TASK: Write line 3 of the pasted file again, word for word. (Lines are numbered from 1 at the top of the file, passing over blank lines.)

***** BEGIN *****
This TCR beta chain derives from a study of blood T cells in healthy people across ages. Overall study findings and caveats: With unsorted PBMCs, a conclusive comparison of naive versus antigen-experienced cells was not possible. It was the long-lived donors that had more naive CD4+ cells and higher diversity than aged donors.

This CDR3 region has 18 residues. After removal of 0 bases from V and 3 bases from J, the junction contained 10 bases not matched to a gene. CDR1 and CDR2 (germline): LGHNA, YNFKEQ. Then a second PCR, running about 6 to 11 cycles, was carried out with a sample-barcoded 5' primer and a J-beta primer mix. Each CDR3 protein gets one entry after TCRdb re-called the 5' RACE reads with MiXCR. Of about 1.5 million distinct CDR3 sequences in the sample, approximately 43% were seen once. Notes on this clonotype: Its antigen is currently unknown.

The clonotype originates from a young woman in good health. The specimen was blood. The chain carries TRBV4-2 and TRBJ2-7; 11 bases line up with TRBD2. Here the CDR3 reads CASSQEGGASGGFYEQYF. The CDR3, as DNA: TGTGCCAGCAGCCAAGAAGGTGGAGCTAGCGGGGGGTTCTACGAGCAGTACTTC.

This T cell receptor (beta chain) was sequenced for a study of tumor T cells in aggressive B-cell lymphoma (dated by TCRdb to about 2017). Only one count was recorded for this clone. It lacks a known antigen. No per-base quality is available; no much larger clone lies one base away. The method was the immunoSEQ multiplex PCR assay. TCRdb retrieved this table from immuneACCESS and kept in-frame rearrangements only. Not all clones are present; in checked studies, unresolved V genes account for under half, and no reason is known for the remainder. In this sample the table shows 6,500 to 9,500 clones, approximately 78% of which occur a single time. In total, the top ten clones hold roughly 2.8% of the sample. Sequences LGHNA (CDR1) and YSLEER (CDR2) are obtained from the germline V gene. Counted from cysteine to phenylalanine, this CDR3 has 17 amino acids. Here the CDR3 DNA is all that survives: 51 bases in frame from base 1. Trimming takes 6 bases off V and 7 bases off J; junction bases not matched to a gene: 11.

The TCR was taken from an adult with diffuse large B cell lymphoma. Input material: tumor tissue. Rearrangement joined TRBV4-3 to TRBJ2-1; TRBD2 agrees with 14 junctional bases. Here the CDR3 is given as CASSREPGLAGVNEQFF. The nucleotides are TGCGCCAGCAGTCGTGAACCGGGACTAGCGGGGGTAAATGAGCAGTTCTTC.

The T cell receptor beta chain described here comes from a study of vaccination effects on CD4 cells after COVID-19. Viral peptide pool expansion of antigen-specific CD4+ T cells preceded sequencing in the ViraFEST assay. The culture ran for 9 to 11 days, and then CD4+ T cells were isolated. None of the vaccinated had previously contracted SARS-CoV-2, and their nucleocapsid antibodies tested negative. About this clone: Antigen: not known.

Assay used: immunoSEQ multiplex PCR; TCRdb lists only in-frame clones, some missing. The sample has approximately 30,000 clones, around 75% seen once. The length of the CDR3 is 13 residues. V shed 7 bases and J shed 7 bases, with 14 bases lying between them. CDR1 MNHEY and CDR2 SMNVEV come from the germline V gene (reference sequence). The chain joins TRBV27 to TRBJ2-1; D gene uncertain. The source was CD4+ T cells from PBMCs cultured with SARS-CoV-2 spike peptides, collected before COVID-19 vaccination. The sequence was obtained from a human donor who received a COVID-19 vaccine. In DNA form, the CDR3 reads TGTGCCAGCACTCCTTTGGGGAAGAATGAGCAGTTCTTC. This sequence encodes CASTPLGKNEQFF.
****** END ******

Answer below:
The clonotype originates from a young woman in good health. The specimen was blood. The chain carries TRBV4-2 and TRBJ2-7; 11 bases line up with TRBD2. Here the CDR3 reads CASSQEGGASGGFYEQYF. The CDR3, as DNA: TGTGCCAGCAGCCAAGAAGGTGGAGCTAGCGGGGGGTTCTACGAGCAGTACTTC.